Video: DARPA envisions munitions that fall upward in the ocean to attack on the surface

THE MIL & AERO VIDEO BLOG, 22 Jan. 2013. The whole notion of air-delivered weapons is pretty clear: aircraft release bombs that fall downward toward their targets. Now take that idea and flip it upside-down. Yes, I'm talking about weapons and sensor payloads that fall UP -- except they don't fall from the ground up into the air, but instead fall UP from the ocean floor to targets on the surface.

I know it sounds a little wild, but that's what the U.S. Defense Advanced Research Projects Agency is in business for. DARPA's latest idea is called the Upward Falling Payloads program, or UFP, and it envisions non-lethal weapons like distracting light strobes, blinding lasers, and electronic warfare jammers that are forward-deployed beneath the ocean and launched into the middle of an adversary's naval battle group to cause surprise, confusion, and more.

Some of the envisioned UFPs might not put on such a dramatic show. In fact, they will be designed to be stealthy situational-awareness sensors that could launch undetected amid groups of enemy ships to eavesdrop on opposing forces ... stealthy, that is, IF the UFP's propulsion system that shoots it to the surface is quiet enough to hide from sonar.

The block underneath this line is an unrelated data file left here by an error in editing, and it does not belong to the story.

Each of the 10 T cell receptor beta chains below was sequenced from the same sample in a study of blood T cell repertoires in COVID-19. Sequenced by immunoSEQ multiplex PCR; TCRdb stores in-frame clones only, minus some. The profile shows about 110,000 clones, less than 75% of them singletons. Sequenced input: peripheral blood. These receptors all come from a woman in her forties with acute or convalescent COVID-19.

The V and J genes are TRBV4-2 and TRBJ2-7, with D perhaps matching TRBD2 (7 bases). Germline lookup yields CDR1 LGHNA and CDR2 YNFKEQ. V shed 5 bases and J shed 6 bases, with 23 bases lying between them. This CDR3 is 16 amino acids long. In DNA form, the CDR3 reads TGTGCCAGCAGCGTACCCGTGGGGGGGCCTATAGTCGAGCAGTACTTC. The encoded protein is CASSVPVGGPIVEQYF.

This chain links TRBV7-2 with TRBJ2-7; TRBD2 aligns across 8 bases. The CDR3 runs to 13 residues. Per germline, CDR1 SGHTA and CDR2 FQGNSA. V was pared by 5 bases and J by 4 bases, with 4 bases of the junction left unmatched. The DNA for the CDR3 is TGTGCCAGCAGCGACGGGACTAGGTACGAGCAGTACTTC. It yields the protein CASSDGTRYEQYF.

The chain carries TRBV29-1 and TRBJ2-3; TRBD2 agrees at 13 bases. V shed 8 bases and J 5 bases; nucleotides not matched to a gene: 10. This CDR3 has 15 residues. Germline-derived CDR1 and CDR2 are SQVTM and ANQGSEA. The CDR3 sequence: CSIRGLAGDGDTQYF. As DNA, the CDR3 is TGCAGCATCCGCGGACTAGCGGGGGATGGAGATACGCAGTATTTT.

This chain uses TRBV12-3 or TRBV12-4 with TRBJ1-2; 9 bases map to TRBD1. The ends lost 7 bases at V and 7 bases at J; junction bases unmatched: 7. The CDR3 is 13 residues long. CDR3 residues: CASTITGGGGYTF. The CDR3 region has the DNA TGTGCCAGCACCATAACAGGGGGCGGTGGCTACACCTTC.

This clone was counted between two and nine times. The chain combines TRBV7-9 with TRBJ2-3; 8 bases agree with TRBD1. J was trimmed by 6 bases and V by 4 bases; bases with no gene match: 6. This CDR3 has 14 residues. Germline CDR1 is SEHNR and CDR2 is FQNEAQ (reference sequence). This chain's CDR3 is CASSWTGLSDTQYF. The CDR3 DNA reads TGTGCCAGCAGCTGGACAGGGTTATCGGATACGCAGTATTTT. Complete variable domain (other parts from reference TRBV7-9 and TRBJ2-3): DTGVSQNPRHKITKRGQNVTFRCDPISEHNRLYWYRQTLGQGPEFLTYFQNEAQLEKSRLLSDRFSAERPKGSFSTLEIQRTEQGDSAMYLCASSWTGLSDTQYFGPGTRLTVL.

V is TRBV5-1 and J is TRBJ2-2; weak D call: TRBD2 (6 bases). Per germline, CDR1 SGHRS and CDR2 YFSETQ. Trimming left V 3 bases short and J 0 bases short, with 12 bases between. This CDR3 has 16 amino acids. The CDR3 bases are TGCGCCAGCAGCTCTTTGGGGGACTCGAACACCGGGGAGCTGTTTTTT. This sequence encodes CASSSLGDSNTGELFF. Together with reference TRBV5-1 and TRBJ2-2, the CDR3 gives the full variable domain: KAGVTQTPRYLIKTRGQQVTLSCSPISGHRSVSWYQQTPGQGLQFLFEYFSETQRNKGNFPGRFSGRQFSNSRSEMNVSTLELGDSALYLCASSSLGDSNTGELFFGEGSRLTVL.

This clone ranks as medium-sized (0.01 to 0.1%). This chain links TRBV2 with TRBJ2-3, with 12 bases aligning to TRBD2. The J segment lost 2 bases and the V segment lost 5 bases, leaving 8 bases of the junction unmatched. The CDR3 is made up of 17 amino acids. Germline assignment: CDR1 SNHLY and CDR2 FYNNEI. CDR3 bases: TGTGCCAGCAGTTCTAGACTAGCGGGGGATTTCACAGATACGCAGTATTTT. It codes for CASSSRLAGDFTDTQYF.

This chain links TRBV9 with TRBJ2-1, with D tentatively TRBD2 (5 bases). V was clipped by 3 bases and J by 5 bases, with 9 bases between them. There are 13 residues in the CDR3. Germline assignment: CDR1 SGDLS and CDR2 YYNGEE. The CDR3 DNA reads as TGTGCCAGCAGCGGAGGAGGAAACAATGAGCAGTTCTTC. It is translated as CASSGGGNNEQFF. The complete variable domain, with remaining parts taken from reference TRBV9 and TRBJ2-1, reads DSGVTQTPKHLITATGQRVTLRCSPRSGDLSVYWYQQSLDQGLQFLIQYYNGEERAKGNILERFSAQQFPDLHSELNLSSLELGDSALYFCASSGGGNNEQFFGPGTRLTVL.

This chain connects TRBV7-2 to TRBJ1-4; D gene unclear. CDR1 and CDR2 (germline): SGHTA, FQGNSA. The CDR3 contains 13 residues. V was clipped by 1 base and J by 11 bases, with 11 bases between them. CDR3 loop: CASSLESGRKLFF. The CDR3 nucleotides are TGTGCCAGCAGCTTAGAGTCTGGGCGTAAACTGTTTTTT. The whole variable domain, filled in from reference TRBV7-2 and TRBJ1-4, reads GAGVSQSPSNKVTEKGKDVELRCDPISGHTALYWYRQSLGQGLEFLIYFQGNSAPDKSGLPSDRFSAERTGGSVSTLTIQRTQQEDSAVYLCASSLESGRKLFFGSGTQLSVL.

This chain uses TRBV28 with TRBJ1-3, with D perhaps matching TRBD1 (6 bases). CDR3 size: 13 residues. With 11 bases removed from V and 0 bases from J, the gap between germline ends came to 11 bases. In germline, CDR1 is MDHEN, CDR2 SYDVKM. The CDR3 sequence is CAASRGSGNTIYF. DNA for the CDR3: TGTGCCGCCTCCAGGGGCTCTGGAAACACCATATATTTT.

Related stories

-- DARPA to brief industry on Upward Falling Payloads (UFP) program 25 Jan. in Arlington, Va.

-- DARPA seeks to develop non-lethal weapons and sensors that pop up from the ocean's depths

-- Marines ask industry for new ideas on non-lethal weapons; industry briefings set for 22 June.

It all sounds interesting, but the UFP program is fraught with technological challenges.

Upward falling payloads -- be they non-lethal weapons or surveillance sensors -- could be placed on the ocean floor YEARS before their use. That means their sensitive electronics and electro-optics must be able to withstand long-term exposure to cold temperatures, corrosive saltwater, underwater earthquakes, extreme pressure, and ocean muck. They have to work when activated by underwater radio link from long standoff ranges.

And what if UFP technology CAN work? This capability could enable U.S. and allied naval forces to cover vast areas of the world's oceans with a minimum of forward-deployed ships and aircraft. That means military coverage on-the-cheap, and it's something the U.S. military has to do more often in the future as defense budgets shrink.

The UFP system will consist of three key subsystems: the payload, which is a non-lethal weapon or sensor; the UFP riser, which launches the payload from the ocean floor to ocean's surface; and the UFP communications system that triggers the payload's riser to launch when needed.

DARPA will brief industry this week on details of the UFP program. Briefings are Friday, January twenty-fifth, in Arlington, Virginia. If you're bidding, you need to have abstracts in to DARPA no later than February fifth, and final proposals in no later than March twelfth.

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